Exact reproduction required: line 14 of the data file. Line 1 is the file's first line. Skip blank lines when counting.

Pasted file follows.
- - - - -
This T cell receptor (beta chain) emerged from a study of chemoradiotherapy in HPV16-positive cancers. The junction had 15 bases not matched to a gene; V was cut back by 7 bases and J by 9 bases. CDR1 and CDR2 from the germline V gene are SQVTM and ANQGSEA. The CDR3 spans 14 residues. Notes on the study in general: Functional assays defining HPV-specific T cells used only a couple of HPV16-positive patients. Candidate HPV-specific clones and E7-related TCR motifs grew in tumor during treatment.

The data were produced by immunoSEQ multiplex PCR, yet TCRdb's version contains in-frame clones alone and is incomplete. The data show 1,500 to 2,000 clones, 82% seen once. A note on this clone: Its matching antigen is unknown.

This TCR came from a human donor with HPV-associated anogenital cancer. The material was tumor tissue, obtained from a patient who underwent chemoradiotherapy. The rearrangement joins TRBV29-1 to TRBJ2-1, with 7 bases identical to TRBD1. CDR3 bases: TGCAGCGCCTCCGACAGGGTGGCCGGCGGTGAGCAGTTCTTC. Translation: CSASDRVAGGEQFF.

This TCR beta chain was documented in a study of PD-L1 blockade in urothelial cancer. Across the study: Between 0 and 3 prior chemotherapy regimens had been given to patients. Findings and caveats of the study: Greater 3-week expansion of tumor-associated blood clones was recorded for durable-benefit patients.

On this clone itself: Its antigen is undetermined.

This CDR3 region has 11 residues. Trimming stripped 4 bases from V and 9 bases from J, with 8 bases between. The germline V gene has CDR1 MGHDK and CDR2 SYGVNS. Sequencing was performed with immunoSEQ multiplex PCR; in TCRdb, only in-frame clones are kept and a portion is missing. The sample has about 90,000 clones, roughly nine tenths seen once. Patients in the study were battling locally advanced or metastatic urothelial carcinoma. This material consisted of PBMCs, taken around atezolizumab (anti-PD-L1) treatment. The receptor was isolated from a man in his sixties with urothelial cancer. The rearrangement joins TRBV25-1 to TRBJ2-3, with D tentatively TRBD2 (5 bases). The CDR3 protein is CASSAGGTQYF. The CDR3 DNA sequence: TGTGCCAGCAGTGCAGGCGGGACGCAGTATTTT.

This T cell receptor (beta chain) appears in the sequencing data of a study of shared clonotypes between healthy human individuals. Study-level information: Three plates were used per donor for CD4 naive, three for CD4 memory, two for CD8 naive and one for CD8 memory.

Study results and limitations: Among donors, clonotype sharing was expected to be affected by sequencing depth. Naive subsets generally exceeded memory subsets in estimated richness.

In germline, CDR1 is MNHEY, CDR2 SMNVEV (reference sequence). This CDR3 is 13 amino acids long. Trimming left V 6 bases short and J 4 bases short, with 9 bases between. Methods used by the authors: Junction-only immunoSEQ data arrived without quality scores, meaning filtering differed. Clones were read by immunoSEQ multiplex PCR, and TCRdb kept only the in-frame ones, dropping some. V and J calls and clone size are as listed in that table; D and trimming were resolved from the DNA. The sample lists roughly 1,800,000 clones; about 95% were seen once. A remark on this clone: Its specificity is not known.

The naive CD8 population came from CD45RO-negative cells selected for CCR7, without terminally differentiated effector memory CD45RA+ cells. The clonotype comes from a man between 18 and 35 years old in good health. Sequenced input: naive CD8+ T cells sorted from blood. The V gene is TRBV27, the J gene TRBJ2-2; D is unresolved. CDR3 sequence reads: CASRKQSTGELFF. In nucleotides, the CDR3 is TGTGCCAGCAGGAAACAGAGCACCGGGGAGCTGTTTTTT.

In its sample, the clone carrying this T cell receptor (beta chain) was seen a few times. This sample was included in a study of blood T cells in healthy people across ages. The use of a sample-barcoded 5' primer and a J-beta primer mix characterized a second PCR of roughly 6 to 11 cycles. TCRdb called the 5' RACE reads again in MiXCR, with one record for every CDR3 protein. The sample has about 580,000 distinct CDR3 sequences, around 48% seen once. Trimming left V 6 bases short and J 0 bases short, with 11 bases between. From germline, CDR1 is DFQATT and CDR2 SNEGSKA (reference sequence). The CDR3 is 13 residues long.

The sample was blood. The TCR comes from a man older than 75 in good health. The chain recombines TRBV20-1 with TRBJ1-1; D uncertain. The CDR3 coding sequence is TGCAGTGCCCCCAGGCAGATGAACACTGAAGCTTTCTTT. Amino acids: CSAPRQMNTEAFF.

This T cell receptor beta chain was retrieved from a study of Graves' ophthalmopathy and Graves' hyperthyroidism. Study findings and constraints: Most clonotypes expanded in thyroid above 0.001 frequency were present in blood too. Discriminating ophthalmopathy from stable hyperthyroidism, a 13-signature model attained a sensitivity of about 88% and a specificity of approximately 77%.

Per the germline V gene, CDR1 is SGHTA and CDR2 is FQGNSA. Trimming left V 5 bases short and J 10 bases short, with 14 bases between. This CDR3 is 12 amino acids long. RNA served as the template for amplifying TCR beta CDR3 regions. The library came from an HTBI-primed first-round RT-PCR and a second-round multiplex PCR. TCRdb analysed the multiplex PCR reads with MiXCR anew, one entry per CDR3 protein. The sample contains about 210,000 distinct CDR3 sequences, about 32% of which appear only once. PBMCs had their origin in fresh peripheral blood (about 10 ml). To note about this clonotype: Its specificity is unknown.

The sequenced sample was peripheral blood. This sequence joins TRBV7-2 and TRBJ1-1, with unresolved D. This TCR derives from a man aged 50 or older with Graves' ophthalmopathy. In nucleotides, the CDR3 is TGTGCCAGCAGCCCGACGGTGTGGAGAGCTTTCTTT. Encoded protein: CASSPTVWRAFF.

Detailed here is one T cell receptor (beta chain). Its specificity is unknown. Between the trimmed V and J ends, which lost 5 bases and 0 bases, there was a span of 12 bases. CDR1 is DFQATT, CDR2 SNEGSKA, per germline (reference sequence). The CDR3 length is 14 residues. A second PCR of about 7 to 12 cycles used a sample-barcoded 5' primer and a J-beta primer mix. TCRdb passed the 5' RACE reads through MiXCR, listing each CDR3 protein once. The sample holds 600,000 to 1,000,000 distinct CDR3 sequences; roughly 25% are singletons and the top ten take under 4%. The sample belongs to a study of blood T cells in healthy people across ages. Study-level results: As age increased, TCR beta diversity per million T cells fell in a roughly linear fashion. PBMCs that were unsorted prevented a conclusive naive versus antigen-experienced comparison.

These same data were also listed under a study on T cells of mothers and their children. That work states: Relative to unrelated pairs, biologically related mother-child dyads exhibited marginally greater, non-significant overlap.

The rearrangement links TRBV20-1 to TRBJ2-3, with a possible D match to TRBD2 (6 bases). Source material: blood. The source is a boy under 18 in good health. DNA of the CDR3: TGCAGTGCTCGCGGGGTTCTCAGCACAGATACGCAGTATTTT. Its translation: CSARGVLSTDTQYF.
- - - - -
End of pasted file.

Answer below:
Per the germline V gene, CDR1 is SGHTA and CDR2 is FQGNSA. Trimming left V 5 bases short and J 10 bases short, with 14 bases between. This CDR3 is 12 amino acids long. RNA served as the template for amplifying TCR beta CDR3 regions. The library came from an HTBI-primed first-round RT-PCR and a second-round multiplex PCR. TCRdb analysed the multiplex PCR reads with MiXCR anew, one entry per CDR3 protein. The sample contains about 210,000 distinct CDR3 sequences, about 32% of which appear only once. PBMCs had their origin in fresh peripheral blood (about 10 ml). To note about this clonotype: Its specificity is unknown.